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First post - First question!

#1
Hi all! Not a complete noob to rc but still learning and on my first few planes/quads.

Today’s question is about my first wing build. Building the Goblin.
So my question Is in reguards to the parts I chose to use.
I had a backup Hypetrain 2306 for my quad I decided to use and a older esc out of a fixed wing. It’s a turnigy plush 40a.
Are these not compatible? Motor spins but makes some horrible noises and glitchy/banging. Would it be a protocol issue or something? Was only testing motor direction and noticed the issues. Got quite warm considering it was only breif use. Screws aren’t protruding, nothing touching, motor brand new.
Thanks in advance, Dan
 

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jaredstrees

Well-known member
#5
If you've calibrated it, and it works but not well then I'd agree with mrjd. It doesn't happen too often ,but I'll get a bunk motor once in a while.
 
#7
Noises are actually more at low throttle, terrible just off min thr, gets more smooth once you’re 1/3 thr. To explain the “clicking” sound, imagine a car idling and one cylinder missing every few resolutions.
Just googled the Manual for this ESC and it mentions something about the high kv motor timing. I don’t know anything about timing, how would I tell?
 

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jaredstrees

Well-known member
#8
Some brushless motors or timed, which means you'd have the three motor leads and a fourth wire. If that's the case, you need an ESC that can handle timed motors. I haven't seen a timed motor for plane stuff, usually car stuff.
 

PsyBorg

Wake up! Time to fly!
#10
That sound on quads is usually too low pids. I would try changing motor timing in the esc as those motors are much higher kv then alot of planes so default esc settings for a plane might be the issue.
 
#11
Yeah it is a high kv, it’s the 2650kv. Definitely overkill but only spare motor I got. I’ll try changing the timing and give that a go! Thanks peeps
 
#13
A long time ago I experienced the same thing with the Red Plush ESC and high Kv motor (3000Kv). In my case I was lucky enough to already have a Turnigy program card. Changing the timing from low to medium completely fixed the problem.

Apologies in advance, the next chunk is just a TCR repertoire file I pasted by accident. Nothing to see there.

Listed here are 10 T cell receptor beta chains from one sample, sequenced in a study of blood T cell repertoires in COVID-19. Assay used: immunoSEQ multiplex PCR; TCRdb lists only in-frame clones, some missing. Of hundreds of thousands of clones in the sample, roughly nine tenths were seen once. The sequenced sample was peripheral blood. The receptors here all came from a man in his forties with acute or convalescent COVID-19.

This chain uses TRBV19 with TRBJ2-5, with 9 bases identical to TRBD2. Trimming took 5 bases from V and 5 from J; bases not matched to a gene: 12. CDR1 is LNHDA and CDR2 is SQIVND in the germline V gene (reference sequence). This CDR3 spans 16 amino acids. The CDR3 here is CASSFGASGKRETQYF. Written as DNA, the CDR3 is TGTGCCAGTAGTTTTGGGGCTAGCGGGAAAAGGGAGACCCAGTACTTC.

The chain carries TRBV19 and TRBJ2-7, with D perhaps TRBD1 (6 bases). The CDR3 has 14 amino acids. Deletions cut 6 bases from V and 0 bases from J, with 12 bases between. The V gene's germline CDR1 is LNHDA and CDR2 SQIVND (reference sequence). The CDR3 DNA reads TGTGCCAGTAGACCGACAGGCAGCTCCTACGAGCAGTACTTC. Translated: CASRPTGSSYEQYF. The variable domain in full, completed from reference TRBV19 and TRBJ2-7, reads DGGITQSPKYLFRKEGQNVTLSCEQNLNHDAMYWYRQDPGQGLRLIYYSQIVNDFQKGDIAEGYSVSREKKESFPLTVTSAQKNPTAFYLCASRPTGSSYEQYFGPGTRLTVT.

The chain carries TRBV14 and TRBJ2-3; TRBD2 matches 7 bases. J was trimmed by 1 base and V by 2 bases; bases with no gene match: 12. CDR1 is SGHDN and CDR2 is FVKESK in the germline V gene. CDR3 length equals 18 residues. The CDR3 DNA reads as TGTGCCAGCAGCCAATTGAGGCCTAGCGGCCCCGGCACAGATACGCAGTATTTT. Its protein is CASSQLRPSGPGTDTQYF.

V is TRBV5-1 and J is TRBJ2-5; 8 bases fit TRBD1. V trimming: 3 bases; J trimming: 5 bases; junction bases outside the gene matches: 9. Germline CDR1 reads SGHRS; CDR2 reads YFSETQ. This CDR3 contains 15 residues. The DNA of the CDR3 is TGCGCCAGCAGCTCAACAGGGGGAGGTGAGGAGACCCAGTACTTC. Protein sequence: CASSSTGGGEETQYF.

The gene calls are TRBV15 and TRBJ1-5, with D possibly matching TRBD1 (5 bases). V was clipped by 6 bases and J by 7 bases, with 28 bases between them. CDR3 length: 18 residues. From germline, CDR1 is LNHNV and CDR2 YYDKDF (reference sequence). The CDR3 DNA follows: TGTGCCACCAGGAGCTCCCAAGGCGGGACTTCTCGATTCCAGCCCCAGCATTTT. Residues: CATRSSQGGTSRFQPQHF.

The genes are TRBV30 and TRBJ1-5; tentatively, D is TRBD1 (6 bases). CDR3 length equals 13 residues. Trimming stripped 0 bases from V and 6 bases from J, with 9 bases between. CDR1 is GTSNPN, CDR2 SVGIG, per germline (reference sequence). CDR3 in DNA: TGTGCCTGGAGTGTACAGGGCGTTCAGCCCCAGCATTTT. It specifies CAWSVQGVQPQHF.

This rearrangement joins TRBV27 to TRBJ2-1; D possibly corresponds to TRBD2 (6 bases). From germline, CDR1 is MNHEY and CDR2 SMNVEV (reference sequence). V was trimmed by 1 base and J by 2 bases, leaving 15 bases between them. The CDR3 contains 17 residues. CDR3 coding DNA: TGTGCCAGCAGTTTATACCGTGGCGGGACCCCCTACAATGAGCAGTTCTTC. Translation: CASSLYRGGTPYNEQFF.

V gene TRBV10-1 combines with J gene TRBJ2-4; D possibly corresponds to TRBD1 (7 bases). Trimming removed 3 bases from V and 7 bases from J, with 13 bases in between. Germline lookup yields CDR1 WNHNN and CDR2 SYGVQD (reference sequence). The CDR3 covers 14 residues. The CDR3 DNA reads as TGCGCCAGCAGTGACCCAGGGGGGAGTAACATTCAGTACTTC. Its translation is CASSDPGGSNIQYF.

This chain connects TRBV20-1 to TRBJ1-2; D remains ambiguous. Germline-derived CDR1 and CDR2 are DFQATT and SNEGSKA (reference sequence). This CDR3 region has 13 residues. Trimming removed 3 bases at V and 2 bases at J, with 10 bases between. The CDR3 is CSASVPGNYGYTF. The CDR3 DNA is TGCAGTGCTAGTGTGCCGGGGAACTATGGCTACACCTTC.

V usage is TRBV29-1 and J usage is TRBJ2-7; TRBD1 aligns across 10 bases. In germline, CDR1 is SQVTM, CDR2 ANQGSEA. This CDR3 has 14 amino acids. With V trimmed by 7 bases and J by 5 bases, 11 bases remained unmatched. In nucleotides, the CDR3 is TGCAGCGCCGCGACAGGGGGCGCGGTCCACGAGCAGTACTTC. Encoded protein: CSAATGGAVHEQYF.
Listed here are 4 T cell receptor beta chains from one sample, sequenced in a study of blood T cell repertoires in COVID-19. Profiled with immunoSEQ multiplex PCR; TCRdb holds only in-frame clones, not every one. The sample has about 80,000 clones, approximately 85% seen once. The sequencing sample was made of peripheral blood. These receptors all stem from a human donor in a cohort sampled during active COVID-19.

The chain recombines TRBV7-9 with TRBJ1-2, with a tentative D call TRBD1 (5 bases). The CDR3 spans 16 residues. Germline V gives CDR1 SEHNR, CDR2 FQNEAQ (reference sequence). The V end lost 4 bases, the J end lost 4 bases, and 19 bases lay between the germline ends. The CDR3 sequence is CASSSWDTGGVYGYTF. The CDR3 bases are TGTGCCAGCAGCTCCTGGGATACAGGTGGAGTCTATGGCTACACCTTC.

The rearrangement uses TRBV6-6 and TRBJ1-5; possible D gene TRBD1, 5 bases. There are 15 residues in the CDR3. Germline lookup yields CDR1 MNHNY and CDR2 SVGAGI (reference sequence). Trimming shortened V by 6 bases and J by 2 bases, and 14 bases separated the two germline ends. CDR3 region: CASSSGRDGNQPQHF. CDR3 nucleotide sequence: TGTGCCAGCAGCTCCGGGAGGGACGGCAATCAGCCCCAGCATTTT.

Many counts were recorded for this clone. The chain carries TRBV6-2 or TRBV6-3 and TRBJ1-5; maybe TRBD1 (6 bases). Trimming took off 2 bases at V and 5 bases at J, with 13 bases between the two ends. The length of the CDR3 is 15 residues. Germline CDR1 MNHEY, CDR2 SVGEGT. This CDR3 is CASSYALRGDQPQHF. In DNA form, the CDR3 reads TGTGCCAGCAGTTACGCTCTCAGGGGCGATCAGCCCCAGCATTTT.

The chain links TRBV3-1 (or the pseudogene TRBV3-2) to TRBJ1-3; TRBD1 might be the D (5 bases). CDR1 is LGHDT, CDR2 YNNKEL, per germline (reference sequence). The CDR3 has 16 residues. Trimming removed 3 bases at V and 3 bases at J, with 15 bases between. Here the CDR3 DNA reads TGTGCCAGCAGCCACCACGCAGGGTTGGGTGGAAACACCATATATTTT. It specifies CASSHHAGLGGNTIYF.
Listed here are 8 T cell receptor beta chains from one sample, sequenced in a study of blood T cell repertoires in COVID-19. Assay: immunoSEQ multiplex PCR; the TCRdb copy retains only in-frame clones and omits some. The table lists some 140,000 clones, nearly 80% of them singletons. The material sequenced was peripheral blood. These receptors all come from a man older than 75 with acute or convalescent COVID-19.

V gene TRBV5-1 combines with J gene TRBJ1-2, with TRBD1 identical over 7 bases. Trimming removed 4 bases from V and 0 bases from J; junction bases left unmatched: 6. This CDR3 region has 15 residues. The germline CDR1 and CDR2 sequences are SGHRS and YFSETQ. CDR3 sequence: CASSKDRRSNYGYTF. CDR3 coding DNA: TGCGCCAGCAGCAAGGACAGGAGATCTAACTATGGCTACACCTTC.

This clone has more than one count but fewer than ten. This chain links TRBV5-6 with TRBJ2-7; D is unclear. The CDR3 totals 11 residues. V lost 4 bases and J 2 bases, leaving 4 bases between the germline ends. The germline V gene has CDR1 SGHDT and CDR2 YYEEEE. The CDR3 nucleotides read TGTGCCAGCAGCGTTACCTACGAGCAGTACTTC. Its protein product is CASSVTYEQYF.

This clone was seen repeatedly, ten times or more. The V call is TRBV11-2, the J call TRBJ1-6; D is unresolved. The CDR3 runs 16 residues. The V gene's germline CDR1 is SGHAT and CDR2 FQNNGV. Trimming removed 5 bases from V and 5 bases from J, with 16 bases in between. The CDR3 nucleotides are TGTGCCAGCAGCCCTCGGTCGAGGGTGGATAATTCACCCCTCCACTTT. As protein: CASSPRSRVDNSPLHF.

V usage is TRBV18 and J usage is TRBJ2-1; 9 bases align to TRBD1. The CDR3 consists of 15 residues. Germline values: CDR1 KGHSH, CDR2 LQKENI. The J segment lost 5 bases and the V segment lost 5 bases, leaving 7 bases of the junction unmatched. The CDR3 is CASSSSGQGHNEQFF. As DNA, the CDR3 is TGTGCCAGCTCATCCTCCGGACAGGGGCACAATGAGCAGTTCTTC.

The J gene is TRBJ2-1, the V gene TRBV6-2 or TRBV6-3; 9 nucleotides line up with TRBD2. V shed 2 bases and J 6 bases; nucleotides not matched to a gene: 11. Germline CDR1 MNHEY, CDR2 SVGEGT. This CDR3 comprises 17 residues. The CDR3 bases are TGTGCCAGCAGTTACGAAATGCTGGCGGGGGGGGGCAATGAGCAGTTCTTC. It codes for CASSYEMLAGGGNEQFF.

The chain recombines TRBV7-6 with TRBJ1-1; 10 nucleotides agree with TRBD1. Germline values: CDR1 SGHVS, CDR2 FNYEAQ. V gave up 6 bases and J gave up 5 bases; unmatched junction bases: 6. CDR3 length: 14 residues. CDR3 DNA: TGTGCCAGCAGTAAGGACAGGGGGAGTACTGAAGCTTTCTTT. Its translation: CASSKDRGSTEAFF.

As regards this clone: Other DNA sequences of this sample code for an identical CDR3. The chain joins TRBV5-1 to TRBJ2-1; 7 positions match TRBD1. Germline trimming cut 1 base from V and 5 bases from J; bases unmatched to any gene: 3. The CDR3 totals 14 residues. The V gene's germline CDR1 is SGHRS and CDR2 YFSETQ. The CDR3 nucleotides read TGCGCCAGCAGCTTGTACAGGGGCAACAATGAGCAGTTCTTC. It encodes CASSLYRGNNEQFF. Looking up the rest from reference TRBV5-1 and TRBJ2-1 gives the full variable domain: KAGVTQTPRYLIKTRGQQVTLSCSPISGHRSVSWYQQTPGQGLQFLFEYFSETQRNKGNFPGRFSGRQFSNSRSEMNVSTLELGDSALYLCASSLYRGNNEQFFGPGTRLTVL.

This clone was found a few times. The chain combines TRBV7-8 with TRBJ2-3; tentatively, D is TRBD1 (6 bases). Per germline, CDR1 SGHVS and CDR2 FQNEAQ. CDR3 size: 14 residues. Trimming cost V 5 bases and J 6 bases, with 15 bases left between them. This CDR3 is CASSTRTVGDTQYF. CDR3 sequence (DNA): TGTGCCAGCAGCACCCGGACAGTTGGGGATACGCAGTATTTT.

The red Plush ESCs were very popular back in the early days of multirotors (multiwii/Kk2 flight controllers), most people would re-flash the Plush ESC firmware to SimonK or BLheli to avoid that timing issue.
 

Bricks

Well-known member
#14
Can you try a different ESC I had about the same problem turned out it was the ESC was bad. Hope you plan on putting some heat shrink over your solder joints.
 
#16
I’ll change the motor timing see how that goes, if not ill try a esc from the quad. Watch this space! I’ll give you a update. Thanks for all the help!
 

d8veh

Well-known member
#17
All motors will get hot, with a risk of burning, if you try and run them when not running right. Try not to go past half throttle until it's sorted.
 

Hai-Lee

Old and Bold RC PILOT
#18
Whilst it might not be the issue you seem to have I had a similar problem with one of my smaller motors a while ago. I persisted with it as the plane did not require that much power. After a while I noticed that 3/4ths of the motor coils were quite discoloured due to heat but the remainder of the coils were still bright and shiny.

I measured the motor winding resistances using a low ohm meter and found a considerable difference. As I had no spare to hand I disassembled the motor and ran the motor leads back to the coils and found a tiny break in one of the coil wires. A quick solder and clean up and the motor was put back in to service at its full rated power!

That was over 6 months ago and the motor is still going strong!

Just a strange failure experience that might be relevant to you!

Have fun!
 
#19
Whilst it might not be the issue you seem to have I had a similar problem with one of my smaller motors a while ago. I persisted with it as the plane did not require that much power. After a while I noticed that 3/4ths of the motor coils were quite discoloured due to heat but the remainder of the coils were still bright and shiny.

I measured the motor winding resistances using a low ohm meter and found a considerable difference. As I had no spare to hand I disassembled the motor and ran the motor leads back to the coils and found a tiny break in one of the coil wires. A quick solder and clean up and the motor was put back in to service at its full rated power!

That was over 6 months ago and the motor is still going strong!

Just a strange failure experience that might be relevant to you!

Have fun!
Thanks I’ll keep that in mind :)
 
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